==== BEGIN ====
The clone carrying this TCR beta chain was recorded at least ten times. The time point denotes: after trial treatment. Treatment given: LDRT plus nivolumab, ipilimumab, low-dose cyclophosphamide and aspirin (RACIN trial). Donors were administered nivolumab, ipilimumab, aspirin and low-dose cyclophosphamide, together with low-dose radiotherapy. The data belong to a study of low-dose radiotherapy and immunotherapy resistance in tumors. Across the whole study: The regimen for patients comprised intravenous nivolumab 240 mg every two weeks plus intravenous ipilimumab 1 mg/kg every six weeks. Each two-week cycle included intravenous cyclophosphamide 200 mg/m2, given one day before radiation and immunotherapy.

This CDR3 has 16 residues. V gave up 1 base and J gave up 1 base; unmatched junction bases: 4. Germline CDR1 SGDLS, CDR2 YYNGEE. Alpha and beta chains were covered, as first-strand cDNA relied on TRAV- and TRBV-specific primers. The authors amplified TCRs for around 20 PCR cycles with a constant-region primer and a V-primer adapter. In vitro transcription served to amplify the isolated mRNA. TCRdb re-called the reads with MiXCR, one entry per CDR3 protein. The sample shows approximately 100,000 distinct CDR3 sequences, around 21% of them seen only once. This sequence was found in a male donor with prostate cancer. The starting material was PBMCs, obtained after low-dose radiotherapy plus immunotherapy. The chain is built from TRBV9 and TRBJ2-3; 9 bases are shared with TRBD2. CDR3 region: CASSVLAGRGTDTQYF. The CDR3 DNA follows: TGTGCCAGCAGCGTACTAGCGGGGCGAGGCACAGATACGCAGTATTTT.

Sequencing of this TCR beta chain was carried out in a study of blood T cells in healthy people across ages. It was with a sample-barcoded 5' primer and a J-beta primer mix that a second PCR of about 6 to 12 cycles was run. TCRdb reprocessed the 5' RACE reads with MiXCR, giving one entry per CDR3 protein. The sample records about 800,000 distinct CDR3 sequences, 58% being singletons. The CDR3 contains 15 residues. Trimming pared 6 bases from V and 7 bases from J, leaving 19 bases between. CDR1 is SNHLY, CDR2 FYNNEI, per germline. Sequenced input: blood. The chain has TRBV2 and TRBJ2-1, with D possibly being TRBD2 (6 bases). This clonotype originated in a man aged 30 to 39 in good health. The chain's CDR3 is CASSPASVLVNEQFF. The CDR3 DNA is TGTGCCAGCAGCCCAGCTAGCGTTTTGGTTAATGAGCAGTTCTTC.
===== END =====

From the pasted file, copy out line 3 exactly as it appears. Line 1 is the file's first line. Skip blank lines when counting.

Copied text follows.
Sequencing of this TCR beta chain was carried out in a study of blood T cells in healthy people across ages. It was with a sample-barcoded 5' primer and a J-beta primer mix that a second PCR of about 6 to 12 cycles was run. TCRdb reprocessed the 5' RACE reads with MiXCR, giving one entry per CDR3 protein. The sample records about 800,000 distinct CDR3 sequences, 58% being singletons. The CDR3 contains 15 residues. Trimming pared 6 bases from V and 7 bases from J, leaving 19 bases between. CDR1 is SNHLY, CDR2 FYNNEI, per germline. Sequenced input: blood. The chain has TRBV2 and TRBJ2-1, with D possibly being TRBD2 (6 bases). This clonotype originated in a man aged 30 to 39 in good health. The chain's CDR3 is CASSPASVLVNEQFF. The CDR3 DNA is TGTGCCAGCAGCCCAGCTAGCGTTTTGGTTAATGAGCAGTTCTTC.